Ask Ethan: How Can Worlds That Never Get Above Freezing Have Liquid Water? (Synopsis)

"Day after day, day after day,
We stuck, nor breath nor motion;
As idle as a painted ship
Upon a painted ocean.
Water, water, every where,
And all the boards did shrink;
Water, water, every where,
Nor any drop to drink." -Samuel Taylor Coleridge

Here on Earth, water can easily exist in all three phases of matter: solid, liquid, and gas. The reason for this is simple: Earth has the right range of temperatures and pressures to experience not just the common solid and gas phases, but the liquid water phase, too. In the outer Solar System, worlds like Europa, Enceladus, and Pluto are too far from the Sun to ever reach surface temperatures high enough to create a liquid phase; it seems that water is a no-go.

Europa, one of the solar system's largest moons, orbits Jupiter. Beneath its frozen, icy surface, a liquid water of ocean is heated by tidal forces from Jupiter. Image credit: NASA/JPL-Caltech/SETI Institute/Galileo Orbiter.

But there must be subsurface oceans on these worlds! Not only is there geological evidence of an ocean beneath a thick layer of ice, but on some worlds, like Enceladus, we can actually see large plumes of liquid water ejected hundreds of kilometers above the surface, like some sort of planet-scale geyser. While the increased pressure from the ice plays a role, it isn’t enough on its own; there must be other factors, too.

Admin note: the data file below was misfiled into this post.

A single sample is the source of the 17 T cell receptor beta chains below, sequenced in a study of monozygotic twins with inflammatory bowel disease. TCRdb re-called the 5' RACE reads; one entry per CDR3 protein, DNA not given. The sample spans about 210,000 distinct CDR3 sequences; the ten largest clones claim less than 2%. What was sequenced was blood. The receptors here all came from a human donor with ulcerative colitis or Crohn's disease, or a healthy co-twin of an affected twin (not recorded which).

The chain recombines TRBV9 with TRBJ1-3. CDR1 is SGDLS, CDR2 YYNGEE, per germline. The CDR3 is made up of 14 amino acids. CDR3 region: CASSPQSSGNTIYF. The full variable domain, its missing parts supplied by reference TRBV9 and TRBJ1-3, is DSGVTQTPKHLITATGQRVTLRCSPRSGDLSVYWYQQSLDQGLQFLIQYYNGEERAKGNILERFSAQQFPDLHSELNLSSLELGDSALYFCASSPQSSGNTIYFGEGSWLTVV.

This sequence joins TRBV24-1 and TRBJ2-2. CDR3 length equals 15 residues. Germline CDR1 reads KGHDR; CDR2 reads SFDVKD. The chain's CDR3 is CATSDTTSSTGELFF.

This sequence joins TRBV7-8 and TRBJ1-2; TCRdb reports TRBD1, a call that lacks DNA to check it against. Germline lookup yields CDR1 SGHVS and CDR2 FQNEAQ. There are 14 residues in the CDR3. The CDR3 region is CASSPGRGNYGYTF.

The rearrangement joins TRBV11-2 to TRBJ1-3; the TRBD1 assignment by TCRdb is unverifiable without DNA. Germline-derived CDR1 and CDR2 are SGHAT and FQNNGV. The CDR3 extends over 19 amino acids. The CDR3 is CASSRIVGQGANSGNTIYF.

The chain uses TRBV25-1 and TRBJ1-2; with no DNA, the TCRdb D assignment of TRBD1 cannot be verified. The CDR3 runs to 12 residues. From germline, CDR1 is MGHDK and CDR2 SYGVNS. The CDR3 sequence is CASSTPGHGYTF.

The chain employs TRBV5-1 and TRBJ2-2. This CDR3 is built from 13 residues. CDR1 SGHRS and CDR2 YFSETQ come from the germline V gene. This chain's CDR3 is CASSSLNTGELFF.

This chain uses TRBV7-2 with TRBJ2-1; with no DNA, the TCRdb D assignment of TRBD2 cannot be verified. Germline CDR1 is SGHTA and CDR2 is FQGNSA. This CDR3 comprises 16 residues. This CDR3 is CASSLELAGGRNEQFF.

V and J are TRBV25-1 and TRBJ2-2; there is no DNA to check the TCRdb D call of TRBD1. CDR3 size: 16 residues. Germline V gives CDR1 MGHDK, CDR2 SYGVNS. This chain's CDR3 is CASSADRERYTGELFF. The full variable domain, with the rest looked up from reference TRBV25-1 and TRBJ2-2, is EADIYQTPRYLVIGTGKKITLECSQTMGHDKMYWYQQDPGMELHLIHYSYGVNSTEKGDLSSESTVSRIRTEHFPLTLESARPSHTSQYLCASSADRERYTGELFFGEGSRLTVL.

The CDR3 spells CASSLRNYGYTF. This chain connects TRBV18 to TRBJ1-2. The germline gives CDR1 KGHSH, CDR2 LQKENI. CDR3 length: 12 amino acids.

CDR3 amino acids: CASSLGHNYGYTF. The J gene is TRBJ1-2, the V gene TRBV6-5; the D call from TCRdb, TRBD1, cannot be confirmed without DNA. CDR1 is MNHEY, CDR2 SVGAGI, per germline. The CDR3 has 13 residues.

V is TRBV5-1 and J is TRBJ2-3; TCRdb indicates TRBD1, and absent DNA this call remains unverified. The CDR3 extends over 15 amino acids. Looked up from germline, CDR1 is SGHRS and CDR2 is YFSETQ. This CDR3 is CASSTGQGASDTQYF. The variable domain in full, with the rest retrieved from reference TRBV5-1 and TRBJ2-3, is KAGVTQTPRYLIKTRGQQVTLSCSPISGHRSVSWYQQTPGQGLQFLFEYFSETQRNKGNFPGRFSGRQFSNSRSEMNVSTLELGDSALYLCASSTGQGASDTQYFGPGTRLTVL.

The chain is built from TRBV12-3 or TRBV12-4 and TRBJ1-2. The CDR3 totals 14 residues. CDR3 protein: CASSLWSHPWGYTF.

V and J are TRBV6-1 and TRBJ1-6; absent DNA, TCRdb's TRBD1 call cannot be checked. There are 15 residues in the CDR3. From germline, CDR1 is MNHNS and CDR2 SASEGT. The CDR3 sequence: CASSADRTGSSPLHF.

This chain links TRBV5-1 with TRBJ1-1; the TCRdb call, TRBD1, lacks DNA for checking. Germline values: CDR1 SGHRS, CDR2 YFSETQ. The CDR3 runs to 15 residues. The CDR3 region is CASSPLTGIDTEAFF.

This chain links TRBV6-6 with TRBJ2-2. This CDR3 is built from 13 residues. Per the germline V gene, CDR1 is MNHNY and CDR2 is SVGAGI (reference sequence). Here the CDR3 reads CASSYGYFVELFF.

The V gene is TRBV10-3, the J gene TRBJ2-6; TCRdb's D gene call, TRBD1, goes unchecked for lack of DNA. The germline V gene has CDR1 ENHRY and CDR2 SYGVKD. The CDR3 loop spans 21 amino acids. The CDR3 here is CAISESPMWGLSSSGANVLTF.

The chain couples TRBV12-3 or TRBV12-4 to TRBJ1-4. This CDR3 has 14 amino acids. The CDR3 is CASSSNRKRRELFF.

The tidal forces acting on Saturn's moon Enceladus are enough to pull its icy crust apart and heat the interior, allowing the subsurface ocean to erupt out hundreds of kilometers into space. Image credit: NASA / JPL-Caltech / Space Science Institute.

How do worlds that never get above freezing actually come to have liquid water on their surfaces? Find out on this week’s Ask Ethan!

More like this

"Aha! That satellite was scuttled on Enceladus, Saturn's main dump moon!" -Professor Farnsworth, Futurama When you think about life beyond Earth, you likely think of it occurring on a somewhat Earth-like planet. A rocky world, with either a past or present liquid ocean atop the surface, seems ideal…
By Dr. Cynthia Phillips Planetary geologist at the Carl Sagan Center for the Study of Life in the Universe, SETI Institute Jupiter's moon Europa could be the best place beyond the Earth to search for life. This small moon, about the size of Earth's Moon, is one of the Galilean moons first…
Neat. One of the moons of Saturn, Enceladus, has cracks and eruptions that couldn't be explained by heat. (It is much too small to have volcanic actiivty.) They think that the cracks might be caused by tidal forces from Saturn's gravity: In 2005, the Cassini spacecraft flew by Enceladus and saw…
This sweeping mosaic of Saturn's moon Enceladus provides broad regional context for the ultra-sharp, close-up views NASA's Cassini spacecraft acquired minutes earlier, during its flyby on Aug. 11, 2008. See PIA11114 and PIA11113 for the higher resolution views. This false-color mosaic combines…